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Thankful Blossom Bret Harte

Chapter I

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The time was the year of grace 1779; the locality, Morristown, New Jersey.

It was bitterly cold. A northeasterly wind had been stiffening the mud of the morning's thaw into a rigid record of that day's wayfaring on the Baskingridge road. The hoof-prints of cavalry, the deep ruts left by baggage-wagons, and the deeper channels worn by artillery, lay stark and cold in the waning light of an April day. There were icicles on the fences, a rime of silver on the windward bark of maples, and occasional bare spots on the rocky protuberances of the road, as if Nature had worn herself out at the knees and elbows through long waiting for the tardy spring. A few leaves disinterred by the thaw became crisp again, and rustled in the wind, making the summer a thing so remote that all human hope and conjecture fled before them.

Here and there the wayside fences and walls were broken down or dismantled; and beyond them fields of snow downtrodden and discolored, and strewn with fragments of leather, camp equipage, harness, and cast-off clothing, showed traces of the recent encampment and congregation of men. On some there were still standing the ruins of rudely constructed cabins, or the semblance of fortification equally rude and incomplete. A fox stealing along a half-filled ditch, a wolf slinking behind an earthwork, typified the human abandonment and desolation.

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One by one the faint sunset tints faded from the sky; the far-off crests of the Orange hills grew darker; the nearer files of pines on the Whatnong Mountain became a mere black background; and, with the coming-on of night, came too an icy silence that seemed to stiffen and arrest the very wind itself. The crisp leaves no longer rustled; the waving whips of alder and willow snapped no longer; the icicles no longer dropped a cold fruitage from barren branch and spray; and the roadside trees relapsed into stony quiet, so that the sound of horse's hoofs breaking through the thin, dull, lustreless films of ice that patched the furrowed road, might have been heard by the nearest Continental picket a mile away.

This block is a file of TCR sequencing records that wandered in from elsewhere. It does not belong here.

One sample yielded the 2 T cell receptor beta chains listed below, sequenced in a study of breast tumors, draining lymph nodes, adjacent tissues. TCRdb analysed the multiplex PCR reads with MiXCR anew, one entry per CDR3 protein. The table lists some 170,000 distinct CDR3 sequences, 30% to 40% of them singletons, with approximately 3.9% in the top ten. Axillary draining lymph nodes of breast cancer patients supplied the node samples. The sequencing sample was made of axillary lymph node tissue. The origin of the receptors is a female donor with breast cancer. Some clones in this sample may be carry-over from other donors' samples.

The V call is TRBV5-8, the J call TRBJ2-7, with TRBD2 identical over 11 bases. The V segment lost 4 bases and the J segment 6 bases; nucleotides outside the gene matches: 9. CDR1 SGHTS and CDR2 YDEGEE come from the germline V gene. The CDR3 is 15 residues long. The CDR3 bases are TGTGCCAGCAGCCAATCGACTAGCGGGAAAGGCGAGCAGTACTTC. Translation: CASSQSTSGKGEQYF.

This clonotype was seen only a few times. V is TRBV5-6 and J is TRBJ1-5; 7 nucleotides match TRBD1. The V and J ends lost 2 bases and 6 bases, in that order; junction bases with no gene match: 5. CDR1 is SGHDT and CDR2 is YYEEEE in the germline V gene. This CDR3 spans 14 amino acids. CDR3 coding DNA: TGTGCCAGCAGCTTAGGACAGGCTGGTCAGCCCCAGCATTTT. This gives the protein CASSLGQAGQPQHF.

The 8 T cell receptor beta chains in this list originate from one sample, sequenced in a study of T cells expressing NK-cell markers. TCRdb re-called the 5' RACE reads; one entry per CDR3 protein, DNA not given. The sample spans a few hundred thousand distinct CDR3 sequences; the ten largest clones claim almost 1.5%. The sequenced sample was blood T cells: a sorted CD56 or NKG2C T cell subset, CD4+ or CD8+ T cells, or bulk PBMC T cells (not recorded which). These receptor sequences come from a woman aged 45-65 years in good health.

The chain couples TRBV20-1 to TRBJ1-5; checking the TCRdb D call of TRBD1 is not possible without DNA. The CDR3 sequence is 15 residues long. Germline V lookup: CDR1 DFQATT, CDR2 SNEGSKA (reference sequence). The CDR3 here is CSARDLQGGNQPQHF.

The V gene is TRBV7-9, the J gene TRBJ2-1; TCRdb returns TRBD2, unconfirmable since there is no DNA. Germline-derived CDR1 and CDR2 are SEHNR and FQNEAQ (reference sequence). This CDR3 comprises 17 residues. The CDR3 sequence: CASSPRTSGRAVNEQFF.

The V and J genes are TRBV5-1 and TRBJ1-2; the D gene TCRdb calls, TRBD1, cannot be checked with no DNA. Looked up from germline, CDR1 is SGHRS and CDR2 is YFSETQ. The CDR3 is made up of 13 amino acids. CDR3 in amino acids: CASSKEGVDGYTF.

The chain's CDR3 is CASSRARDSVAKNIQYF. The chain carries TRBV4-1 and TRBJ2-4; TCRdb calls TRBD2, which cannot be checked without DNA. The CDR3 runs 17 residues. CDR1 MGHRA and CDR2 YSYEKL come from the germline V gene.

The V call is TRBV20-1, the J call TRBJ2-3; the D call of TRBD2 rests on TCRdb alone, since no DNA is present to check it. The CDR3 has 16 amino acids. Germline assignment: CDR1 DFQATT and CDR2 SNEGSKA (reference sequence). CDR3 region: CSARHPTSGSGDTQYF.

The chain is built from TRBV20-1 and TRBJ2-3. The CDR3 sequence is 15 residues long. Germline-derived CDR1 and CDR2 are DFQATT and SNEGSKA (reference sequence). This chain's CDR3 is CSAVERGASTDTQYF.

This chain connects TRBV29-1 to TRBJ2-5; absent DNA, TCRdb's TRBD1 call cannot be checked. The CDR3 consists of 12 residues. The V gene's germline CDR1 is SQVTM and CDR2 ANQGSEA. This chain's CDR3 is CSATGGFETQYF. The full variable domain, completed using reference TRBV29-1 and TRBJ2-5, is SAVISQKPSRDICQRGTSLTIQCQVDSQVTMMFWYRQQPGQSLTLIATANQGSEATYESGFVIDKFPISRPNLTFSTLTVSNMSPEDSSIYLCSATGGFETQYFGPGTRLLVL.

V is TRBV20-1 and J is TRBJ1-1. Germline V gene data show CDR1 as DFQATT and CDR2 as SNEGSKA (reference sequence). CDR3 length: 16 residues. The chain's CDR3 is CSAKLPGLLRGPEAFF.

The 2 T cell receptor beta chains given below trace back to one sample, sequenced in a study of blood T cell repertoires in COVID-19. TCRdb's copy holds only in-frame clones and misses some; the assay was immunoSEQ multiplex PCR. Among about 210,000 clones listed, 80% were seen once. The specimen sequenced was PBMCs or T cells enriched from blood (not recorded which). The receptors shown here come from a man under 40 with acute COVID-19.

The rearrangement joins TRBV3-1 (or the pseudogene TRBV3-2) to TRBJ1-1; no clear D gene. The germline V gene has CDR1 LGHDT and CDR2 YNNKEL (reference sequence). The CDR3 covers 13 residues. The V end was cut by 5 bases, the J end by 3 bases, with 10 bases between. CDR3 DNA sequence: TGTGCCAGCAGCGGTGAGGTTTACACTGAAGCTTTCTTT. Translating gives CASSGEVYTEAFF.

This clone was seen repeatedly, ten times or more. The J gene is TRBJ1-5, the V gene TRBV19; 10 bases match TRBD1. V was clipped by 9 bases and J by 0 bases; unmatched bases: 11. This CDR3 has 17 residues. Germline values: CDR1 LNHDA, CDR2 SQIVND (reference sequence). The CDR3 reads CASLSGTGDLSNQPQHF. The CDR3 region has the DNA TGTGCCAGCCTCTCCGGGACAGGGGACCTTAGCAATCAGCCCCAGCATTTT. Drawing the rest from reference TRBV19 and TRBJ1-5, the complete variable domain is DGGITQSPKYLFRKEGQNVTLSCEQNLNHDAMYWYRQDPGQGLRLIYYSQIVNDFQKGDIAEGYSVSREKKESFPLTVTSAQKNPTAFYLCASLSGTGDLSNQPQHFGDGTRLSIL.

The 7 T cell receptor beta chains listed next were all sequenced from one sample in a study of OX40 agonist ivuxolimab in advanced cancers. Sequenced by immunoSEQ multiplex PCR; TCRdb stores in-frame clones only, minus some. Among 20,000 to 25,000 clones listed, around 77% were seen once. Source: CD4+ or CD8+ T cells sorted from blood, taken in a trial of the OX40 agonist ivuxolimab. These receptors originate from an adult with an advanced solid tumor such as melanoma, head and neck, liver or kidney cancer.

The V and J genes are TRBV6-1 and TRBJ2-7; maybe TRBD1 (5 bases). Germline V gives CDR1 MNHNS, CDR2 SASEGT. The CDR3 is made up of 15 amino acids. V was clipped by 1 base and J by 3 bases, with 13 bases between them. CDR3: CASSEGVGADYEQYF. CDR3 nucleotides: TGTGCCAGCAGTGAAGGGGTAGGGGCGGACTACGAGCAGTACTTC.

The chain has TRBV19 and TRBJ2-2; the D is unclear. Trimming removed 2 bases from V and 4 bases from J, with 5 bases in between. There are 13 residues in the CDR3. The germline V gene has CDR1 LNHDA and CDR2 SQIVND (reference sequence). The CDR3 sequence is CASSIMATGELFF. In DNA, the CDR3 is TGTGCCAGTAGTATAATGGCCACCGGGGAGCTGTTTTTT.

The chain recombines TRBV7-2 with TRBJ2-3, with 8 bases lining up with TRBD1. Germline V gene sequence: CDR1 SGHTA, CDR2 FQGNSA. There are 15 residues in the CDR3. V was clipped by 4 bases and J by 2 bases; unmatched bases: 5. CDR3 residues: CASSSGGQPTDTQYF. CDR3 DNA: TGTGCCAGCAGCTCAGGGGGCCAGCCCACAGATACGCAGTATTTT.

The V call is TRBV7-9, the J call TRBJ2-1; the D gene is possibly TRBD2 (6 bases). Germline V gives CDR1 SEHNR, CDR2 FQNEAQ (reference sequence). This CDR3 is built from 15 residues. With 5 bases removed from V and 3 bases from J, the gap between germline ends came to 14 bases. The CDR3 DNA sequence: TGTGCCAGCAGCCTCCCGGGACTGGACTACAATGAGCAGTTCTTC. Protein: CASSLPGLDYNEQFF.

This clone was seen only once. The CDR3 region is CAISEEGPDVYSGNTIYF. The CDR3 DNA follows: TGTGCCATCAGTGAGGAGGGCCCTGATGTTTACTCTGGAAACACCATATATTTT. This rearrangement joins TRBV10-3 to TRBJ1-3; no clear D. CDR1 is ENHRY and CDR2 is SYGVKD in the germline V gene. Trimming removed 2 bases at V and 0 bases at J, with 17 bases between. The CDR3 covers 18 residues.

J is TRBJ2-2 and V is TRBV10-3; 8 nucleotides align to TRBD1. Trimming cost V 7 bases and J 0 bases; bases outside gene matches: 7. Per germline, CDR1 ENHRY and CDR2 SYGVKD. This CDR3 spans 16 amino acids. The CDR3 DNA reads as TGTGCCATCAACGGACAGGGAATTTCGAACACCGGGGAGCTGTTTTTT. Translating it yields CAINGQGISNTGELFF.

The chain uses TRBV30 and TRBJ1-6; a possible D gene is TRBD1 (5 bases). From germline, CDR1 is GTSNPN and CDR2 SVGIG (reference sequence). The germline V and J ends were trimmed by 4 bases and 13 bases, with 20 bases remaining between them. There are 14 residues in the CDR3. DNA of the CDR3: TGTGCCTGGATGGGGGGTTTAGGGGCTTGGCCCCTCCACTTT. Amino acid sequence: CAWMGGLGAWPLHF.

Either a knowledge of this, or the difficulties of the road, evidently irritated the viewless horseman. Long before he became visible, his voice was heard in half-suppressed objurgation of the road, of his beast, of the country folk, and the country generally. "Steady, you jade!" "Jump, you devil, jump!" "Curse the road, and the beggarly farmers that durst not mend it!" And then the moving bulk of horse and rider suddenly arose above the hill, floundered and splashed, and then as suddenly disappeared, and the rattling hoof-beats ceased.

The stranger had turned into a deserted lane still cushioned with untrodden snow. A stone wall on one hand--in better keeping and condition than the boundary monuments of the outlying fields-- bespoke protection and exclusiveness. Half-way up the lane the rider checked his speed, and, dismounting, tied his horse to a wayside sapling. This done, he went cautiously forward toward the end of the lane, and a farm-house from whose gable window a light twinkled through the deepening night. Suddenly he stopped, hesitated, and uttered an impatient ejaculation. The light had disappeared. He turned sharply on his heel, and retraced his steps until opposite a farm-shed that stood a few paces from the wall. Hard by, a large elm cast the gaunt shadow of its leafless limbs on the wall and surrounding snow. The stranger stepped into this shadow, and at once seemed to become a part of its trembling intricacies.

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Thankful Blossom
Bret Harte

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